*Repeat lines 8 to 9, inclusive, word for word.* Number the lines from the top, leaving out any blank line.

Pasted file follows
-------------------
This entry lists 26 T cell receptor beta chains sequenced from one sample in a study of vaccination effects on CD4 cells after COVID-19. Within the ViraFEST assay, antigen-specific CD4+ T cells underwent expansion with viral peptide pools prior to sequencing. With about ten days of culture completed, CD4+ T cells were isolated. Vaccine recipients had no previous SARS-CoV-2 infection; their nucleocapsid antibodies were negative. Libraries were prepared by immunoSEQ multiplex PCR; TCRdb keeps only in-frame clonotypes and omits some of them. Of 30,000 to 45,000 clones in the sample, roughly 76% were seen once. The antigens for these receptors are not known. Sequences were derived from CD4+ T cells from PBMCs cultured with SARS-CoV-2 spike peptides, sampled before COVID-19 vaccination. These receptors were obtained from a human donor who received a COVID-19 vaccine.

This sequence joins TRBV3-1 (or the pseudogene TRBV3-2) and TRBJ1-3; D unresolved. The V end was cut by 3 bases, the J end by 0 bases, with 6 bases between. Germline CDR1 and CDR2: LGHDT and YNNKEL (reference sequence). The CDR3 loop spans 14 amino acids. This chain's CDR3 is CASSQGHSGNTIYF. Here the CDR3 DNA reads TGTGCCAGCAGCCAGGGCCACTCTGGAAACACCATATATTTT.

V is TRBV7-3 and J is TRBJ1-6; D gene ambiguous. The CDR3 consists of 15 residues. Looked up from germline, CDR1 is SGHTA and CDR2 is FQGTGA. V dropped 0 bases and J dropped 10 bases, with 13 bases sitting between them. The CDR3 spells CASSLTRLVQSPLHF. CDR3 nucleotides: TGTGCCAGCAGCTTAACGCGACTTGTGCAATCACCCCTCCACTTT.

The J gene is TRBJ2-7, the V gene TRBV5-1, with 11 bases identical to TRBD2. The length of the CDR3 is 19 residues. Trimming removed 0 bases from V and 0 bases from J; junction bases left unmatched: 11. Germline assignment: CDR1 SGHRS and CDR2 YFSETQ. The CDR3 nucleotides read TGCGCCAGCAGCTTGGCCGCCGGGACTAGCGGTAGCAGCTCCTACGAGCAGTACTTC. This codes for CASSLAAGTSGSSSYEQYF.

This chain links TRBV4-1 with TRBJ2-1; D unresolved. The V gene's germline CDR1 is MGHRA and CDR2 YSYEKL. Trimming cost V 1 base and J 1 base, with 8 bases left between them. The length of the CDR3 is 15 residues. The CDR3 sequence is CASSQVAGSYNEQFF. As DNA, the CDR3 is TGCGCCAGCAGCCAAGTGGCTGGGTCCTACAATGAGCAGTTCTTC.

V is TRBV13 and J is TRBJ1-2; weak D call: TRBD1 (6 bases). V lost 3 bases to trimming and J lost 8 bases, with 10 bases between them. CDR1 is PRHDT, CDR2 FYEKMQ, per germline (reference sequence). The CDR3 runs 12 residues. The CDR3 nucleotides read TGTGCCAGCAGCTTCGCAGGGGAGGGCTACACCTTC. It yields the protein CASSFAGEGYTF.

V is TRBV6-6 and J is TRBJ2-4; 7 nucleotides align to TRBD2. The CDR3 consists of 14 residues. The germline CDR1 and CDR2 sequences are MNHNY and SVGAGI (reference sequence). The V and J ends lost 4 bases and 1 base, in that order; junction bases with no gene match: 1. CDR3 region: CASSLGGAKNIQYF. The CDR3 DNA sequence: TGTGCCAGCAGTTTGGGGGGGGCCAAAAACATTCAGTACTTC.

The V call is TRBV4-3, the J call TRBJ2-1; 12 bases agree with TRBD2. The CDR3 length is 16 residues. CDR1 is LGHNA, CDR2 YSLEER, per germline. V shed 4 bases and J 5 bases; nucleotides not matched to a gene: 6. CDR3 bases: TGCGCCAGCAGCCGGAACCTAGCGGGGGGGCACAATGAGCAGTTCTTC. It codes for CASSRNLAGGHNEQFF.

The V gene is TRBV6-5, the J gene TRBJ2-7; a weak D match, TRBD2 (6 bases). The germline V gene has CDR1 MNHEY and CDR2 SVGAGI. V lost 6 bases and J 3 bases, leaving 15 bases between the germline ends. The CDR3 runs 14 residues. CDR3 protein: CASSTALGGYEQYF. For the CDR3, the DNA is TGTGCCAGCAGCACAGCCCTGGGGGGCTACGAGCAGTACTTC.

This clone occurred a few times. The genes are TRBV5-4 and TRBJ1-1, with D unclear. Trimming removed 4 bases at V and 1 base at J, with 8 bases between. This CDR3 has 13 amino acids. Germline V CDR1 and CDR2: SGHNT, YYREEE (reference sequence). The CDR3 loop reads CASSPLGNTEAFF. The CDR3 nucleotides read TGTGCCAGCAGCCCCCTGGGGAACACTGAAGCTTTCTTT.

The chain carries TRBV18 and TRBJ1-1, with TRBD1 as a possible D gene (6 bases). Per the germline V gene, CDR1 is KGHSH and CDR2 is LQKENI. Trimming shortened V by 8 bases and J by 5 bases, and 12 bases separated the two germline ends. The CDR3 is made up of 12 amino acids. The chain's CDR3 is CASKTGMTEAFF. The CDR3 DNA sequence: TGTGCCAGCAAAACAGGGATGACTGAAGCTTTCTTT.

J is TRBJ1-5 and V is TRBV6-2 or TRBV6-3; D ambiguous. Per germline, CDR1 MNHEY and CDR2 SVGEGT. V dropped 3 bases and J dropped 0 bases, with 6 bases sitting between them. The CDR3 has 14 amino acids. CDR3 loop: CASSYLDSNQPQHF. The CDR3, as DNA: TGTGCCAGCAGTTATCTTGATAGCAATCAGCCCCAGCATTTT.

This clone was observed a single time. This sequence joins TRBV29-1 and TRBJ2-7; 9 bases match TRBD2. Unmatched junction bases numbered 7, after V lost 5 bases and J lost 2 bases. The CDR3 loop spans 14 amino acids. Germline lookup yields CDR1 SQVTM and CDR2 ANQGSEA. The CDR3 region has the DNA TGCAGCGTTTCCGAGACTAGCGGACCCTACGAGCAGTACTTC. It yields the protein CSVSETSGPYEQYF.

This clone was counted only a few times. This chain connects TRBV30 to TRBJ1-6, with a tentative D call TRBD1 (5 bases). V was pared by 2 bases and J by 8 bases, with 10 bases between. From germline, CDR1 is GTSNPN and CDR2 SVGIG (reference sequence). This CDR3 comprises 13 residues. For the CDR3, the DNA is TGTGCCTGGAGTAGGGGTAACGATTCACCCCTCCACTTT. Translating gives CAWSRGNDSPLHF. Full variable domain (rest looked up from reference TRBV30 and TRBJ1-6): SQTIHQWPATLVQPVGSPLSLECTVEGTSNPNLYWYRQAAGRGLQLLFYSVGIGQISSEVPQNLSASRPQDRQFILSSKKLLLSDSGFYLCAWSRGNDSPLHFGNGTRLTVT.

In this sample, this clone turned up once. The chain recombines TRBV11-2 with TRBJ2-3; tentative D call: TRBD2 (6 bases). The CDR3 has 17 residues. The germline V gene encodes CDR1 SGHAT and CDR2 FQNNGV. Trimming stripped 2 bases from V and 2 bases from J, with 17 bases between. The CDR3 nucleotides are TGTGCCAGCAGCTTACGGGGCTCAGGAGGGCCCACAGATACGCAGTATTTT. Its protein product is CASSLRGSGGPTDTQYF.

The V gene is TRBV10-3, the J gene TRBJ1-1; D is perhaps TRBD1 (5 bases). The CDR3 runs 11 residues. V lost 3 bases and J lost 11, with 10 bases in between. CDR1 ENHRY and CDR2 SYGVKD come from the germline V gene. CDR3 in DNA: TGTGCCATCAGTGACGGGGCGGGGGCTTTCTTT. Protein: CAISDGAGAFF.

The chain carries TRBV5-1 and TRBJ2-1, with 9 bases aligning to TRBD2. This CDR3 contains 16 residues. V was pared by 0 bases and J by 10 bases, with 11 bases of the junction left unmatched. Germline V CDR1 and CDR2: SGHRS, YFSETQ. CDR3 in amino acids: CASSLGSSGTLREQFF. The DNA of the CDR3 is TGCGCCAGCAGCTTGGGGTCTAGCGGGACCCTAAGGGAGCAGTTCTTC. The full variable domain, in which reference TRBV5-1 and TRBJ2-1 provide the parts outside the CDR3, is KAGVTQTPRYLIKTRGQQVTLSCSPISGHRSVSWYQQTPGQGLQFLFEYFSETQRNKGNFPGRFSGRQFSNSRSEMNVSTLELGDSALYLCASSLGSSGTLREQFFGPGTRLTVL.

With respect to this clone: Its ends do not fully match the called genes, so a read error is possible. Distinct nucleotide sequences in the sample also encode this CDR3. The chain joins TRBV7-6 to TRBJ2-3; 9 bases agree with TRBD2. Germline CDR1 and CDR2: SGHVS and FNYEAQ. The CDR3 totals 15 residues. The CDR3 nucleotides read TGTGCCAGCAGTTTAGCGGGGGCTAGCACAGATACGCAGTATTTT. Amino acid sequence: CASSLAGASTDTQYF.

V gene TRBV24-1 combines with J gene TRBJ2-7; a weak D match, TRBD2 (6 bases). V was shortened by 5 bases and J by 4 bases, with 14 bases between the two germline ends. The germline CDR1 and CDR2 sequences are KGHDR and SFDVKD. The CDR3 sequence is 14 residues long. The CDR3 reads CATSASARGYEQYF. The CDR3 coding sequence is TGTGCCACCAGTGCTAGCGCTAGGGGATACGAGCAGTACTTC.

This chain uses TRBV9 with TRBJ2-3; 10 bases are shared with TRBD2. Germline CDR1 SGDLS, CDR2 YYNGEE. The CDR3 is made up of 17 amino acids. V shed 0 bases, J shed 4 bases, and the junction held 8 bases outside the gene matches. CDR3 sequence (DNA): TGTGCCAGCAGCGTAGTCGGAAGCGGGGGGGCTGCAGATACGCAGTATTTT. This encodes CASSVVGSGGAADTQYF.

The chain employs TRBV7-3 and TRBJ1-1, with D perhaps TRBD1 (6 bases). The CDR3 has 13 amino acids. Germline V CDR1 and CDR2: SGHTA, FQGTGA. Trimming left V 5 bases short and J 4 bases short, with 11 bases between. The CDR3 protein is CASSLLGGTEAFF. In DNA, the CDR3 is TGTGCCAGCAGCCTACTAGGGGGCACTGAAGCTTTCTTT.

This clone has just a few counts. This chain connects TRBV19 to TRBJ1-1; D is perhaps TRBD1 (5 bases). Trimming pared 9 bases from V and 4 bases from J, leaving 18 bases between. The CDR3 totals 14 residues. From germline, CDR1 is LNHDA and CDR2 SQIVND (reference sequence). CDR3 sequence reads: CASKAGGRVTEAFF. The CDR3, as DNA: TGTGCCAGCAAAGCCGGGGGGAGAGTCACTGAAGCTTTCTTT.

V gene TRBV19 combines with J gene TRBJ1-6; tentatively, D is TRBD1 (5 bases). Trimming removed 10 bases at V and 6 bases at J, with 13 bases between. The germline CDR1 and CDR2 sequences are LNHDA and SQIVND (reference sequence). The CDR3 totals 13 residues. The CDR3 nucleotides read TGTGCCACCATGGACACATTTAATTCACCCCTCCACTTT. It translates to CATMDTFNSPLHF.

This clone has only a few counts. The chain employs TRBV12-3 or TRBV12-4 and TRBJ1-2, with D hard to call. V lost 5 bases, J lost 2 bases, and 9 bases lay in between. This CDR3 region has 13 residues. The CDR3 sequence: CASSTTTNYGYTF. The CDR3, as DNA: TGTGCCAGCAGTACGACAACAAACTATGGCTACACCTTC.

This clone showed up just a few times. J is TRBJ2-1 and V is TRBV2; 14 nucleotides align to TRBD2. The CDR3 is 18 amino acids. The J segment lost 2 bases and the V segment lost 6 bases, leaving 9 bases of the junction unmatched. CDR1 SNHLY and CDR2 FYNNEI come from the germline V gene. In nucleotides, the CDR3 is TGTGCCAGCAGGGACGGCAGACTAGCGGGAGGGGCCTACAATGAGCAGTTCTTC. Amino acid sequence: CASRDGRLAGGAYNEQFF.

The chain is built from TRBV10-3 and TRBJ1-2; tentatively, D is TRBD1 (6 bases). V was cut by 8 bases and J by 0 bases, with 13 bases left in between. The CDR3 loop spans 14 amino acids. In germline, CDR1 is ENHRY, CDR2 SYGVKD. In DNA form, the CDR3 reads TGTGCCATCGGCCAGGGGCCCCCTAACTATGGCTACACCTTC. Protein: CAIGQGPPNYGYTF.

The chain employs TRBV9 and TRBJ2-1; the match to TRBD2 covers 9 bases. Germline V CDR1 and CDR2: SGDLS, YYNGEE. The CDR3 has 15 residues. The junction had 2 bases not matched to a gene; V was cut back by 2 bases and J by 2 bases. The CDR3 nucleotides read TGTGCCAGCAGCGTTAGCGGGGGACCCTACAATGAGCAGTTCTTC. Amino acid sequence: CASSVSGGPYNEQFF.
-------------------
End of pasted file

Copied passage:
The V call is TRBV4-3, the J call TRBJ2-1; 12 bases agree with TRBD2. The CDR3 length is 16 residues. CDR1 is LGHNA, CDR2 YSLEER, per germline. V shed 4 bases and J 5 bases; nucleotides not matched to a gene: 6. CDR3 bases: TGCGCCAGCAGCCGGAACCTAGCGGGGGGGCACAATGAGCAGTTCTTC. It codes for CASSRNLAGGHNEQFF.

The V gene is TRBV6-5, the J gene TRBJ2-7; a weak D match, TRBD2 (6 bases). The germline V gene has CDR1 MNHEY and CDR2 SVGAGI. V lost 6 bases and J 3 bases, leaving 15 bases between the germline ends. The CDR3 runs 14 residues. CDR3 protein: CASSTALGGYEQYF. For the CDR3, the DNA is TGTGCCAGCAGCACAGCCCTGGGGGGCTACGAGCAGTACTTC.